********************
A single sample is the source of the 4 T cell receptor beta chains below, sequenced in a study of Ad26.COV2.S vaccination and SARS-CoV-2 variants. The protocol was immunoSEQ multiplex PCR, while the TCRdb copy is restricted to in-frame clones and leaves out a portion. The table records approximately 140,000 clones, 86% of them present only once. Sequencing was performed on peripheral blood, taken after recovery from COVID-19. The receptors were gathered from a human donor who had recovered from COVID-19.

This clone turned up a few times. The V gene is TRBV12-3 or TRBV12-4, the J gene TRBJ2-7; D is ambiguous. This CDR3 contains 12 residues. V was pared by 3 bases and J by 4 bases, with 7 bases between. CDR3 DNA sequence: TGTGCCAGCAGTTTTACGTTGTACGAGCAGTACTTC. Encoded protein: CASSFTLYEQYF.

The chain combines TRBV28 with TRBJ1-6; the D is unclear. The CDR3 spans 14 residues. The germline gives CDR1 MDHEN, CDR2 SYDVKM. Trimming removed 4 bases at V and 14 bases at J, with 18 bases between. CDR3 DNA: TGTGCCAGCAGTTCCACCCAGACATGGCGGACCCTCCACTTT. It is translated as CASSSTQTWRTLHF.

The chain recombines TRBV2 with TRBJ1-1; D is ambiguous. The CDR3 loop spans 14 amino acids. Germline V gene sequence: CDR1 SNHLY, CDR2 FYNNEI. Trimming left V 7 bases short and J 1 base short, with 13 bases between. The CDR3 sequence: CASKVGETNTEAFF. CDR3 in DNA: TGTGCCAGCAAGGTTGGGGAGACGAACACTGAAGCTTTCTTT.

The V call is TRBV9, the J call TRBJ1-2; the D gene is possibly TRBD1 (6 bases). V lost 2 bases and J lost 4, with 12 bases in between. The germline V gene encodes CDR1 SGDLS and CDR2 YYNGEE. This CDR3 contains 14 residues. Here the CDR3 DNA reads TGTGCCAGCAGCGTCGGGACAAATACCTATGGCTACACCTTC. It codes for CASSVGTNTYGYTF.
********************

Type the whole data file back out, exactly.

A single sample is the source of the 4 T cell receptor beta chains below, sequenced in a study of Ad26.COV2.S vaccination and SARS-CoV-2 variants. The protocol was immunoSEQ multiplex PCR, while the TCRdb copy is restricted to in-frame clones and leaves out a portion. The table records approximately 140,000 clones, 86% of them present only once. Sequencing was performed on peripheral blood, taken after recovery from COVID-19. The receptors were gathered from a human donor who had recovered from COVID-19.

This clone turned up a few times. The V gene is TRBV12-3 or TRBV12-4, the J gene TRBJ2-7; D is ambiguous. This CDR3 contains 12 residues. V was pared by 3 bases and J by 4 bases, with 7 bases between. CDR3 DNA sequence: TGTGCCAGCAGTTTTACGTTGTACGAGCAGTACTTC. Encoded protein: CASSFTLYEQYF.

The chain combines TRBV28 with TRBJ1-6; the D is unclear. The CDR3 spans 14 residues. The germline gives CDR1 MDHEN, CDR2 SYDVKM. Trimming removed 4 bases at V and 14 bases at J, with 18 bases between. CDR3 DNA: TGTGCCAGCAGTTCCACCCAGACATGGCGGACCCTCCACTTT. It is translated as CASSSTQTWRTLHF.

The chain recombines TRBV2 with TRBJ1-1; D is ambiguous. The CDR3 loop spans 14 amino acids. Germline V gene sequence: CDR1 SNHLY, CDR2 FYNNEI. Trimming left V 7 bases short and J 1 base short, with 13 bases between. The CDR3 sequence: CASKVGETNTEAFF. CDR3 in DNA: TGTGCCAGCAAGGTTGGGGAGACGAACACTGAAGCTTTCTTT.

The V call is TRBV9, the J call TRBJ1-2; the D gene is possibly TRBD1 (6 bases). V lost 2 bases and J lost 4, with 12 bases in between. The germline V gene encodes CDR1 SGDLS and CDR2 YYNGEE. This CDR3 contains 14 residues. Here the CDR3 DNA reads TGTGCCAGCAGCGTCGGGACAAATACCTATGGCTACACCTTC. It codes for CASSVGTNTYGYTF.